It’s true that student debt cancellation as formulated under Warren’s plan would redistribute wealth downwards along the income ladder (though experts worry about the unintended consequences her wealth tax would have on the economy). But as a form of wealth redistribution, student loan forgiveness is inefficient, arbitrary, and unfair.
This article will remain agnostic on the questions of whether redistribution of wealth is a good thing and how much redistribution is appropriate. But suppose, for argument’s sake, that policymakers desire to redistribute $640 billion—the total cost of Warren’s loan forgiveness plan—from the rich to everyone else. Why should that $640 billion be redistributed on the basis of how much student debt each household has?
Dividing up the $640 billion based on the amount of student debt each person has leaves some poor and middle-class families with windfalls, and others with nothing. Consider three people who each earn $35,000 per year, and therefore have roughly the same position on the economic ladder. One attended an expensive private college and has $50,000 in debt, one went to community college and owes $10,000, and the third did not attend college and owes nothing. Though these people all have the same income, Warren’s plan would give $50,000 to one person, $10,000 to another, and nothing to the third.
Moreover, lower-income people are less likely to have attended college in the first place, and thus are less likely to have student debt to cancel. Though she includes limitations on forgiveness for the highest earners, the primary beneficiaries of Warren’s plan are still upper-middle-class professionals, who need assistance far less than their peers further down the income scale. The highest-income quartile holds nearly three times the amount of student debt as does the lowest-income quartile.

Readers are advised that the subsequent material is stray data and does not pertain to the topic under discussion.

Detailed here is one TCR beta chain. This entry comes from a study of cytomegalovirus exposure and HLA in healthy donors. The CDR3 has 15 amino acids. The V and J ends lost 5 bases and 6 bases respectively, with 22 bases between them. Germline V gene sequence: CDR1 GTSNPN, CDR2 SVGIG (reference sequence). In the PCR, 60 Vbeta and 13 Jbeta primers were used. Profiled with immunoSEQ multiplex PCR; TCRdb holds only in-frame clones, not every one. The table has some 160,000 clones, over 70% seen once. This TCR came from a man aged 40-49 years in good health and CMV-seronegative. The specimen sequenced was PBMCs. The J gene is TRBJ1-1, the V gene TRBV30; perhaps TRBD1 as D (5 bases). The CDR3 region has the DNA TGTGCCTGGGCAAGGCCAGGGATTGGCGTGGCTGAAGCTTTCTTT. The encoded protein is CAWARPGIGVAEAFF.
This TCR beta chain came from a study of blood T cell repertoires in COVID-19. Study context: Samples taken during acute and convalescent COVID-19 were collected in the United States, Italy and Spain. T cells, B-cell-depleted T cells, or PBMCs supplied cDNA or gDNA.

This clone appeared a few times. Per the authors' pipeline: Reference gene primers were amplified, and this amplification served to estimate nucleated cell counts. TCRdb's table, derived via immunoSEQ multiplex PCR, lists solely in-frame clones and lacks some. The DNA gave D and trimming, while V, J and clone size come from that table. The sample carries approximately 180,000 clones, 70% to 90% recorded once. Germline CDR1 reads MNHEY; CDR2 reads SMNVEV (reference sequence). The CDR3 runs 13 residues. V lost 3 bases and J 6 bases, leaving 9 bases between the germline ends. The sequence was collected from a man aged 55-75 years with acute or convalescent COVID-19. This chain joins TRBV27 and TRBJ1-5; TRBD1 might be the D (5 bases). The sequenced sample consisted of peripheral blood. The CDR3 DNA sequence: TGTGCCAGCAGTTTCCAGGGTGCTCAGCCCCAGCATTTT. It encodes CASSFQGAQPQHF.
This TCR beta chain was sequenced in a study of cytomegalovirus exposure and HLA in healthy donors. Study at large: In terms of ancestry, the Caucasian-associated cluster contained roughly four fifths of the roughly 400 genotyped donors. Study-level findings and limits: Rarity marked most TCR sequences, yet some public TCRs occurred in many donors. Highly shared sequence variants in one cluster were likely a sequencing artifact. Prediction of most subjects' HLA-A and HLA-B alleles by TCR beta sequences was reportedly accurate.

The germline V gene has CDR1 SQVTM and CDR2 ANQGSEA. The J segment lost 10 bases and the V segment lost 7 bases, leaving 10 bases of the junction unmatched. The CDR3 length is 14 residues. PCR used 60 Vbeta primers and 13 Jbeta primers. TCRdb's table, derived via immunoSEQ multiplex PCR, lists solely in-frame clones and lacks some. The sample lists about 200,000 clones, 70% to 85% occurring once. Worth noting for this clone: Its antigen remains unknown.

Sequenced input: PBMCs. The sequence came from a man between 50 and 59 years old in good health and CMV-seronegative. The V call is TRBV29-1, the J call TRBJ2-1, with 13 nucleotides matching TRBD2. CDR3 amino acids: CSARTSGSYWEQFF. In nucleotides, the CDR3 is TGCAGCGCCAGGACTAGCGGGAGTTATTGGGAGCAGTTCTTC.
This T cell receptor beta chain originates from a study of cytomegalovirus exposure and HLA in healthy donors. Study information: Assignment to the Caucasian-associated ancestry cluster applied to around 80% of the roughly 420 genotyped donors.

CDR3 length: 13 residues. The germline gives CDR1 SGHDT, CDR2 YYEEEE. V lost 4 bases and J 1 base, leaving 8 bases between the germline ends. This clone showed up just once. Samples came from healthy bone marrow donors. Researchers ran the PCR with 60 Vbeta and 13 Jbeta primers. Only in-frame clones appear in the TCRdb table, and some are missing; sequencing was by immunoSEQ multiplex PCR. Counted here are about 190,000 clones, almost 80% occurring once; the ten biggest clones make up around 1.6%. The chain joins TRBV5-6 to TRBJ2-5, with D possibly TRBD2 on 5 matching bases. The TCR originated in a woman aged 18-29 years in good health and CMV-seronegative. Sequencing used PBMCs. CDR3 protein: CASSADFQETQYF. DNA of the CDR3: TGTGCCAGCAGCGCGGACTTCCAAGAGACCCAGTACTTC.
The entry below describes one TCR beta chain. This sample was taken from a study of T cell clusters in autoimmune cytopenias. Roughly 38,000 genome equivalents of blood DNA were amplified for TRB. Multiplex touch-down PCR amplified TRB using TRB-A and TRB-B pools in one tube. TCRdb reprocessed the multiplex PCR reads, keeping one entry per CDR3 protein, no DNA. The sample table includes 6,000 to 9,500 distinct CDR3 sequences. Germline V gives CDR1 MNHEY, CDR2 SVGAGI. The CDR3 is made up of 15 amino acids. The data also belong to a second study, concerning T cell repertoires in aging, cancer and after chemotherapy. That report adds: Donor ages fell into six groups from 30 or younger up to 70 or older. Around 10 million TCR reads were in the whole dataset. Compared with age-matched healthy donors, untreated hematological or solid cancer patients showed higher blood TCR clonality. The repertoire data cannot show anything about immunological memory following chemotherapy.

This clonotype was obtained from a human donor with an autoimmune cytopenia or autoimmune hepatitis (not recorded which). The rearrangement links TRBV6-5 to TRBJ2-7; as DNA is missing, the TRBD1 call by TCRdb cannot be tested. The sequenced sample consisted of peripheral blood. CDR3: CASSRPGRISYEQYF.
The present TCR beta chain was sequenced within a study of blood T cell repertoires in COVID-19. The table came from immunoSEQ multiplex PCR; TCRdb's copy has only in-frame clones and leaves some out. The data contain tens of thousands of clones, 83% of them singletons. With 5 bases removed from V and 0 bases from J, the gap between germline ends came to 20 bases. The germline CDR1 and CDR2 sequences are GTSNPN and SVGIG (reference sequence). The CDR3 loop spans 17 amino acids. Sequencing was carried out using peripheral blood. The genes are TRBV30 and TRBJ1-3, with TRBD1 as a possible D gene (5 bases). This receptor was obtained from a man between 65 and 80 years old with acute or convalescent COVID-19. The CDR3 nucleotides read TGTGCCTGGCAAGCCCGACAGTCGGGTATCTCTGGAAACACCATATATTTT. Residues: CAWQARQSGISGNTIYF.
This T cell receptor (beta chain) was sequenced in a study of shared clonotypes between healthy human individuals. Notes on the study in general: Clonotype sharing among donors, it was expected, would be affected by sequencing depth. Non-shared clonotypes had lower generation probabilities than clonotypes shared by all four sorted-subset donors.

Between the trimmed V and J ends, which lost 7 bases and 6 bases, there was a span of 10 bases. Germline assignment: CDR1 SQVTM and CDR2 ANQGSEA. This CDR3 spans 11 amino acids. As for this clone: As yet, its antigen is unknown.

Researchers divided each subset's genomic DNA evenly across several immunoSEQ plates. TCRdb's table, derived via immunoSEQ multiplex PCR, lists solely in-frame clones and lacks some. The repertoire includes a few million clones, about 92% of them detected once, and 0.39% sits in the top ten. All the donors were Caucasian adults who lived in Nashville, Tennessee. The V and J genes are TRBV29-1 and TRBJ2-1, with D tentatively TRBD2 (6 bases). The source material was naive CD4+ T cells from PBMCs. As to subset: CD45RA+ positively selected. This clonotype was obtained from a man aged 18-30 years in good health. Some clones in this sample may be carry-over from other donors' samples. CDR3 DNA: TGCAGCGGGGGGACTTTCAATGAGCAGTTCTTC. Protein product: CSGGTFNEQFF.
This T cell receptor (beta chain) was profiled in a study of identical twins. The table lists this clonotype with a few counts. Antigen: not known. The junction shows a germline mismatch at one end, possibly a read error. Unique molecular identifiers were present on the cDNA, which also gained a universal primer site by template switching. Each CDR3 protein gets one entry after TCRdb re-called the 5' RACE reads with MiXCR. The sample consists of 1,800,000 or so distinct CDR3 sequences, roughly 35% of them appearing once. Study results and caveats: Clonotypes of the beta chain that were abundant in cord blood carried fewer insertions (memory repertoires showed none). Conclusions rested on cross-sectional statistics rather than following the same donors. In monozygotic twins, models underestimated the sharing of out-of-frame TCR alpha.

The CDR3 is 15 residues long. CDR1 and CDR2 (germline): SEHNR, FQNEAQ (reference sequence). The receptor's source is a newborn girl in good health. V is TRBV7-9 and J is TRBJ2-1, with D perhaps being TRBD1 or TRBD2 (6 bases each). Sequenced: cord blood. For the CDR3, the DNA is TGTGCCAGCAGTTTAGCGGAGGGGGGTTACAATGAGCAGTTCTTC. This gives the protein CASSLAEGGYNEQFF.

Finally, if redistribution is the goal of student loan forgiveness, why is student debt part of the plan at all? Student debt is not a strong predictor of economic need. A more effective redistribution program—should policymakers see the need for it—would simply pick a household income threshold and divide the money equally among every person below it. There’s no reason debt cancellation is superior to a redistribution program of similar magnitude that allocates benefits purely by economic status, rather than indebtedness.
The final argument offered in favor of debt cancellation is that it will help borrowers struggling to repay their student loans. Near-universal loan forgiveness is quite an inefficient way to go about that, however, because most borrowers are not struggling—in fact, 70 percent will pay off their loans within the standard 10-year time frame.
A better way to help the minority of borrowers who have trouble meeting their loan obligations is to make them aware of the existing options to make their debt more manageable, such as repayment plans that tie monthly loan payments to income. According to Department of Education surveys, less than one-third of college students even know this is an option; surely we should try to increase awareness before we embark on a $640 billion loan forgiveness adventure.
Warren’s student loan forgiveness plan, along with many others like it, is a solution in search of a problem. For $640 billion, it will neither boost the economy, nor encourage investments in education, nor fairly redistribute wealth, nor efficiently help struggling borrowers. It is a third-rate solution to every problem it supposedly addresses.
Student loan forgiveness might succeed as a presidential campaign’s bumper sticker, but it fails as a serious policy.
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Preston Cooper is a research analyst in higher education policy at the American Enterprise Institute.